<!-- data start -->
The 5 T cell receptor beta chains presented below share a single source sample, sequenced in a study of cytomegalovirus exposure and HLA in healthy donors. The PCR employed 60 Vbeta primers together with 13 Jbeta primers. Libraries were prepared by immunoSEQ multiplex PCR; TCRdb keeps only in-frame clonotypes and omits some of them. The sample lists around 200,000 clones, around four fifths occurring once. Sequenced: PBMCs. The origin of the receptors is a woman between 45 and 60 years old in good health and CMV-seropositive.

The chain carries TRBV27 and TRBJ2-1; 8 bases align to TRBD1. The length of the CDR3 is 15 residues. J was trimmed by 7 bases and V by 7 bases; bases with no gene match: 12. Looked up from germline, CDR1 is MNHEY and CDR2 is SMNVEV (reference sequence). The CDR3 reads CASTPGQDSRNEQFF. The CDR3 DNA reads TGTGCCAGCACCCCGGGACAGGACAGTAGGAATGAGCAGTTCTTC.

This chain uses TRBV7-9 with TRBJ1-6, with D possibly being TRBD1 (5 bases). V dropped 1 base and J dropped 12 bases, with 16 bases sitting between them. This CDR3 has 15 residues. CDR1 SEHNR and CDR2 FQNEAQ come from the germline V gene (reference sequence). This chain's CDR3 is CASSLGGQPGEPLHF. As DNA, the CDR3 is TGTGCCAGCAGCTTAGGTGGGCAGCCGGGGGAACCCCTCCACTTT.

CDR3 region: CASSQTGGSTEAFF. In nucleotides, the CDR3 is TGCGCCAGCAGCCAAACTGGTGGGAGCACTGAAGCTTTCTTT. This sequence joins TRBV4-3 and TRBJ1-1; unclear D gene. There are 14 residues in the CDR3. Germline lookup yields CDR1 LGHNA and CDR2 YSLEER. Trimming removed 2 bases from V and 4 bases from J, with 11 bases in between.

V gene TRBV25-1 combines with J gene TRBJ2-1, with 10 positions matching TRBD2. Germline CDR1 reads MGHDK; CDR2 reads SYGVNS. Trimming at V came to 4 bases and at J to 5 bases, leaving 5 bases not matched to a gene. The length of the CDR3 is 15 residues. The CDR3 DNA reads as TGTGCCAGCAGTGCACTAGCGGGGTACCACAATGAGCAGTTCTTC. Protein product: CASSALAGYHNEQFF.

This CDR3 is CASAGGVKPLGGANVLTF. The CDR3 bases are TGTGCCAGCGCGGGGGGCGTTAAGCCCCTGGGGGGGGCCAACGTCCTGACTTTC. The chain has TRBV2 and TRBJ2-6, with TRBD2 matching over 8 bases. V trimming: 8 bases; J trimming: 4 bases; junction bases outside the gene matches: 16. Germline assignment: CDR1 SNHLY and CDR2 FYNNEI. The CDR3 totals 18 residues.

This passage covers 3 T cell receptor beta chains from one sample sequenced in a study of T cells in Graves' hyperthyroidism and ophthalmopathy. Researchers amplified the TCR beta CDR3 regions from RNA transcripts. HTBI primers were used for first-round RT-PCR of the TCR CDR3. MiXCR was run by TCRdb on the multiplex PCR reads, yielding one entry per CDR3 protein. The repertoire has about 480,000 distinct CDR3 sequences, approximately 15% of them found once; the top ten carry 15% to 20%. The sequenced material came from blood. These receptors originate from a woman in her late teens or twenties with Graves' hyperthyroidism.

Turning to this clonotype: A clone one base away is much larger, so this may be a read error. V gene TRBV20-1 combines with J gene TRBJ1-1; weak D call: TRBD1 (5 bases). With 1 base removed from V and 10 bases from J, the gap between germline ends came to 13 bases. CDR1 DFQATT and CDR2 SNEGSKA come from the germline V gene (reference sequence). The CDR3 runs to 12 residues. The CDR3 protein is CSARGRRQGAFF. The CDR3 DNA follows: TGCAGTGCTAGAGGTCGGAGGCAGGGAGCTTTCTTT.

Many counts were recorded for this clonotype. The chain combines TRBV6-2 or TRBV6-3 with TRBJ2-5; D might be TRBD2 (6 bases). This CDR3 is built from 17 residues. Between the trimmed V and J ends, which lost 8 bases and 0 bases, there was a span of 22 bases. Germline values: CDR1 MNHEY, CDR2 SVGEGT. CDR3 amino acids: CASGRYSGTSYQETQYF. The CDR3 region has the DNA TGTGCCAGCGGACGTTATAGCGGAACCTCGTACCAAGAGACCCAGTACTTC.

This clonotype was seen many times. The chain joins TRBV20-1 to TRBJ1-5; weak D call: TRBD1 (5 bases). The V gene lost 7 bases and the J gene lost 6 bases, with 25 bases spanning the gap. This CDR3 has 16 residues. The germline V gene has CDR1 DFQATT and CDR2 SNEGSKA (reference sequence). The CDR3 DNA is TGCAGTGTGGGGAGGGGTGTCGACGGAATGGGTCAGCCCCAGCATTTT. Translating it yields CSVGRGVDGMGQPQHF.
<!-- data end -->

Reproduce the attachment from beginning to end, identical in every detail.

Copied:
The 5 T cell receptor beta chains presented below share a single source sample, sequenced in a study of cytomegalovirus exposure and HLA in healthy donors. The PCR employed 60 Vbeta primers together with 13 Jbeta primers. Libraries were prepared by immunoSEQ multiplex PCR; TCRdb keeps only in-frame clonotypes and omits some of them. The sample lists around 200,000 clones, around four fifths occurring once. Sequenced: PBMCs. The origin of the receptors is a woman between 45 and 60 years old in good health and CMV-seropositive.

The chain carries TRBV27 and TRBJ2-1; 8 bases align to TRBD1. The length of the CDR3 is 15 residues. J was trimmed by 7 bases and V by 7 bases; bases with no gene match: 12. Looked up from germline, CDR1 is MNHEY and CDR2 is SMNVEV (reference sequence). The CDR3 reads CASTPGQDSRNEQFF. The CDR3 DNA reads TGTGCCAGCACCCCGGGACAGGACAGTAGGAATGAGCAGTTCTTC.

This chain uses TRBV7-9 with TRBJ1-6, with D possibly being TRBD1 (5 bases). V dropped 1 base and J dropped 12 bases, with 16 bases sitting between them. This CDR3 has 15 residues. CDR1 SEHNR and CDR2 FQNEAQ come from the germline V gene (reference sequence). This chain's CDR3 is CASSLGGQPGEPLHF. As DNA, the CDR3 is TGTGCCAGCAGCTTAGGTGGGCAGCCGGGGGAACCCCTCCACTTT.

CDR3 region: CASSQTGGSTEAFF. In nucleotides, the CDR3 is TGCGCCAGCAGCCAAACTGGTGGGAGCACTGAAGCTTTCTTT. This sequence joins TRBV4-3 and TRBJ1-1; unclear D gene. There are 14 residues in the CDR3. Germline lookup yields CDR1 LGHNA and CDR2 YSLEER. Trimming removed 2 bases from V and 4 bases from J, with 11 bases in between.

V gene TRBV25-1 combines with J gene TRBJ2-1, with 10 positions matching TRBD2. Germline CDR1 reads MGHDK; CDR2 reads SYGVNS. Trimming at V came to 4 bases and at J to 5 bases, leaving 5 bases not matched to a gene. The length of the CDR3 is 15 residues. The CDR3 DNA reads as TGTGCCAGCAGTGCACTAGCGGGGTACCACAATGAGCAGTTCTTC. Protein product: CASSALAGYHNEQFF.

This CDR3 is CASAGGVKPLGGANVLTF. The CDR3 bases are TGTGCCAGCGCGGGGGGCGTTAAGCCCCTGGGGGGGGCCAACGTCCTGACTTTC. The chain has TRBV2 and TRBJ2-6, with TRBD2 matching over 8 bases. V trimming: 8 bases; J trimming: 4 bases; junction bases outside the gene matches: 16. Germline assignment: CDR1 SNHLY and CDR2 FYNNEI. The CDR3 totals 18 residues.

This passage covers 3 T cell receptor beta chains from one sample sequenced in a study of T cells in Graves' hyperthyroidism and ophthalmopathy. Researchers amplified the TCR beta CDR3 regions from RNA transcripts. HTBI primers were used for first-round RT-PCR of the TCR CDR3. MiXCR was run by TCRdb on the multiplex PCR reads, yielding one entry per CDR3 protein. The repertoire has about 480,000 distinct CDR3 sequences, approximately 15% of them found once; the top ten carry 15% to 20%. The sequenced material came from blood. These receptors originate from a woman in her late teens or twenties with Graves' hyperthyroidism.

Turning to this clonotype: A clone one base away is much larger, so this may be a read error. V gene TRBV20-1 combines with J gene TRBJ1-1; weak D call: TRBD1 (5 bases). With 1 base removed from V and 10 bases from J, the gap between germline ends came to 13 bases. CDR1 DFQATT and CDR2 SNEGSKA come from the germline V gene (reference sequence). The CDR3 runs to 12 residues. The CDR3 protein is CSARGRRQGAFF. The CDR3 DNA follows: TGCAGTGCTAGAGGTCGGAGGCAGGGAGCTTTCTTT.

Many counts were recorded for this clonotype. The chain combines TRBV6-2 or TRBV6-3 with TRBJ2-5; D might be TRBD2 (6 bases). This CDR3 is built from 17 residues. Between the trimmed V and J ends, which lost 8 bases and 0 bases, there was a span of 22 bases. Germline values: CDR1 MNHEY, CDR2 SVGEGT. CDR3 amino acids: CASGRYSGTSYQETQYF. The CDR3 region has the DNA TGTGCCAGCGGACGTTATAGCGGAACCTCGTACCAAGAGACCCAGTACTTC.

This clonotype was seen many times. The chain joins TRBV20-1 to TRBJ1-5; weak D call: TRBD1 (5 bases). The V gene lost 7 bases and the J gene lost 6 bases, with 25 bases spanning the gap. This CDR3 has 16 residues. The germline V gene has CDR1 DFQATT and CDR2 SNEGSKA (reference sequence). The CDR3 DNA is TGCAGTGTGGGGAGGGGTGTCGACGGAATGGGTCAGCCCCAGCATTTT. Translating it yields CSVGRGVDGMGQPQHF.